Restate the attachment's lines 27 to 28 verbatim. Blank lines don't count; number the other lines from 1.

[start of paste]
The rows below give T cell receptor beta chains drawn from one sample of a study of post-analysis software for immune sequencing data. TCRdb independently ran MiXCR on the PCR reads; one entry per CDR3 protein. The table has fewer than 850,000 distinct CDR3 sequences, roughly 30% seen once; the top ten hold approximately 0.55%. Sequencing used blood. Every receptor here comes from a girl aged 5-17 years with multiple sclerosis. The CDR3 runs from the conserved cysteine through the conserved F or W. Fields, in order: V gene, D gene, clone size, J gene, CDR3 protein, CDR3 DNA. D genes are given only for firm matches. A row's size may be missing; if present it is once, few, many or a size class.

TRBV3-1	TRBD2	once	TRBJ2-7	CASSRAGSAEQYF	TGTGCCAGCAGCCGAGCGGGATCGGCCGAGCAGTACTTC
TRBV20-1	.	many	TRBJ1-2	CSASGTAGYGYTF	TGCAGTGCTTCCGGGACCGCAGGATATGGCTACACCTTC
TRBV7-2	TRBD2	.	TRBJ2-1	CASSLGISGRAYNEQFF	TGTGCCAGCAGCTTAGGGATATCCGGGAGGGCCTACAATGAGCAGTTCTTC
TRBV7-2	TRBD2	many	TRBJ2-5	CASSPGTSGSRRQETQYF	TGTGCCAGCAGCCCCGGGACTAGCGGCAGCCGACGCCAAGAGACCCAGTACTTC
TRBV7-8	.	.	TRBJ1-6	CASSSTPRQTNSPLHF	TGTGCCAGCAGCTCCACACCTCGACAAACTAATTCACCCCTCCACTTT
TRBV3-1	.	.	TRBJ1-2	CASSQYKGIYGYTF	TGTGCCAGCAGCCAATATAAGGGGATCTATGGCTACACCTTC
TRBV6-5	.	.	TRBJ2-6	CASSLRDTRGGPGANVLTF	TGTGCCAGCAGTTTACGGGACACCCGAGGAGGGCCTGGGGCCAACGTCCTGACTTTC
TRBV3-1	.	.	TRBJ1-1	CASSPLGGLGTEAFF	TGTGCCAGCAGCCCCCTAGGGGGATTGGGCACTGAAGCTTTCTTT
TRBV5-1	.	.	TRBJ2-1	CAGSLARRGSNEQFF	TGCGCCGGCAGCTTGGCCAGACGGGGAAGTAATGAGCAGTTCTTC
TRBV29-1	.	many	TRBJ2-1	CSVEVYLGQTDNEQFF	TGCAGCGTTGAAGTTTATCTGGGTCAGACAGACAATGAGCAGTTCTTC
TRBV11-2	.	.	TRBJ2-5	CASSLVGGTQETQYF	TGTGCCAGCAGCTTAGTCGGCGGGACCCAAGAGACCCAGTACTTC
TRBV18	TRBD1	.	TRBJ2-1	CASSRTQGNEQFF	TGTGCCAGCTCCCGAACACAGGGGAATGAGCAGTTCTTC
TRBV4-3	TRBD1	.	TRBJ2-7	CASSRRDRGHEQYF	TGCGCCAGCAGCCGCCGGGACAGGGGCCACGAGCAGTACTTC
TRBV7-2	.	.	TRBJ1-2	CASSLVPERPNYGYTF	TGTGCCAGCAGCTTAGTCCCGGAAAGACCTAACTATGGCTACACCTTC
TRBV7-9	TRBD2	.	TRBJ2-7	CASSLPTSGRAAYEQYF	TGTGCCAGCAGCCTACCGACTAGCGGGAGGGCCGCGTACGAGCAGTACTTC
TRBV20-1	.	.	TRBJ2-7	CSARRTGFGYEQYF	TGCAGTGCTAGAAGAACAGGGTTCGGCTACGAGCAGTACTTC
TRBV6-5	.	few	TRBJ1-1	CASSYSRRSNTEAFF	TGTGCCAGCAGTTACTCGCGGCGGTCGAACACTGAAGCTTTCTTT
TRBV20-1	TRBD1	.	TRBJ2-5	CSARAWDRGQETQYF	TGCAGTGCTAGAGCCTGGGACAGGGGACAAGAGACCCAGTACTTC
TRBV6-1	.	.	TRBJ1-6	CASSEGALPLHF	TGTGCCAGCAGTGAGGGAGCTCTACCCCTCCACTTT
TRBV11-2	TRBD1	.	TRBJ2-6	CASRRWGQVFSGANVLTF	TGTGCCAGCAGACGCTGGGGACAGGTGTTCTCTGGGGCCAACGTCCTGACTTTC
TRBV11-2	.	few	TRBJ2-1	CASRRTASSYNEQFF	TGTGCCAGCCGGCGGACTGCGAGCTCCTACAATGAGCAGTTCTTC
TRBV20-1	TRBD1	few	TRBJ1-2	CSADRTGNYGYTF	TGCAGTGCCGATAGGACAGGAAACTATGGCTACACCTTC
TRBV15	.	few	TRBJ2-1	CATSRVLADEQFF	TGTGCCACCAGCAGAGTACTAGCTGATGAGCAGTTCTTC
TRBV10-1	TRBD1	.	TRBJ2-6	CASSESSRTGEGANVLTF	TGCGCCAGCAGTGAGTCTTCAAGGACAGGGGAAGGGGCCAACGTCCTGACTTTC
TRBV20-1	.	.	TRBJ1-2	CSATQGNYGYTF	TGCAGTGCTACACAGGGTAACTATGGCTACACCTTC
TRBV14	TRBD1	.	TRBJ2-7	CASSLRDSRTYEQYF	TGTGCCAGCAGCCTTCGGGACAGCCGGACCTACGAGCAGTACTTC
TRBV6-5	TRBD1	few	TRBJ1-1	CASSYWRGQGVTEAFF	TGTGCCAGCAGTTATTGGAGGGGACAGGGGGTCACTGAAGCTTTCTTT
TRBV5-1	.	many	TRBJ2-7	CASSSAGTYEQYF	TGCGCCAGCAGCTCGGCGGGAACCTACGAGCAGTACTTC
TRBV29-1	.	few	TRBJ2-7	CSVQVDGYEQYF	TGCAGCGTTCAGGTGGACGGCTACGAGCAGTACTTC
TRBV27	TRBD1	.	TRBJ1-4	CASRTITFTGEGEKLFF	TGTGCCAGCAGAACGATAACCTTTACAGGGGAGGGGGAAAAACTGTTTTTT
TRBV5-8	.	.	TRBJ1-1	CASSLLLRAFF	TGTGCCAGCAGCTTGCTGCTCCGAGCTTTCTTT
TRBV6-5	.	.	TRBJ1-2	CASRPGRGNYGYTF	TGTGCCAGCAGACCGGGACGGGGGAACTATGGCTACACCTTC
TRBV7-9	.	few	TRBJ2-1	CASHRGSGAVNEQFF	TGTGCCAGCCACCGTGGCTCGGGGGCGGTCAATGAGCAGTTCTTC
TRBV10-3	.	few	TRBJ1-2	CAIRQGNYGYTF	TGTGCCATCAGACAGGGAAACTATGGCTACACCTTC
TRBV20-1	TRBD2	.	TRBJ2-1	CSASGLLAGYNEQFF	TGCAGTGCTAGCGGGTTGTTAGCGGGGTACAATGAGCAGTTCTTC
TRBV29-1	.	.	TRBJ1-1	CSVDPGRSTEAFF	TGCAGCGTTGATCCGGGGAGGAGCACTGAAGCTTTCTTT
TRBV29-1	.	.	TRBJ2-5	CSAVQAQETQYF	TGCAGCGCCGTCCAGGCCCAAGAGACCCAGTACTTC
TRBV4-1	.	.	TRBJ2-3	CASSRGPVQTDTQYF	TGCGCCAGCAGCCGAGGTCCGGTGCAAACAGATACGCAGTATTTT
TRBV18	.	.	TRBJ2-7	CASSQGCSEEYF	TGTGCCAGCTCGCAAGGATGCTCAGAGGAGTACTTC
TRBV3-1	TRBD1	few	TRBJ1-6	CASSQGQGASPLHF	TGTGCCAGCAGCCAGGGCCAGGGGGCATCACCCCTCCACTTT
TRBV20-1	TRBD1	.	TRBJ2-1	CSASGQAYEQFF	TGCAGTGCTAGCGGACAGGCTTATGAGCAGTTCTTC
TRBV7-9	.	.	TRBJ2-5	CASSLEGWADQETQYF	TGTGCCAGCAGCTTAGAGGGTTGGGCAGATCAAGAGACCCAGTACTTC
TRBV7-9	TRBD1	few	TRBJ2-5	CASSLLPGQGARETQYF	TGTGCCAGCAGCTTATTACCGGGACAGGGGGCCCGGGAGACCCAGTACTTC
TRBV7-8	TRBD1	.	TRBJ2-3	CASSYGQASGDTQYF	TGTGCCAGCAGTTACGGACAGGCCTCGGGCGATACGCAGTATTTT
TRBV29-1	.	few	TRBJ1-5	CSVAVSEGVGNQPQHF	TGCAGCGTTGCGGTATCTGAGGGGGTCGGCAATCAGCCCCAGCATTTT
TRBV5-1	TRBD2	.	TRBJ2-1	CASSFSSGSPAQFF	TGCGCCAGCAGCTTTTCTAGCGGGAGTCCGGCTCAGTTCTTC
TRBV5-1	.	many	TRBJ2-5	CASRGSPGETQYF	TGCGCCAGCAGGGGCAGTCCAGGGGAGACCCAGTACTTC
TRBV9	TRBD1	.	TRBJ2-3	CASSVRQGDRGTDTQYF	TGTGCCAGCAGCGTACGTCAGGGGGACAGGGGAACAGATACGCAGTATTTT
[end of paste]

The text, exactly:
TRBV14	TRBD1	.	TRBJ2-7	CASSLRDSRTYEQYF	TGTGCCAGCAGCCTTCGGGACAGCCGGACCTACGAGCAGTACTTC
TRBV6-5	TRBD1	few	TRBJ1-1	CASSYWRGQGVTEAFF	TGTGCCAGCAGTTATTGGAGGGGACAGGGGGTCACTGAAGCTTTCTTT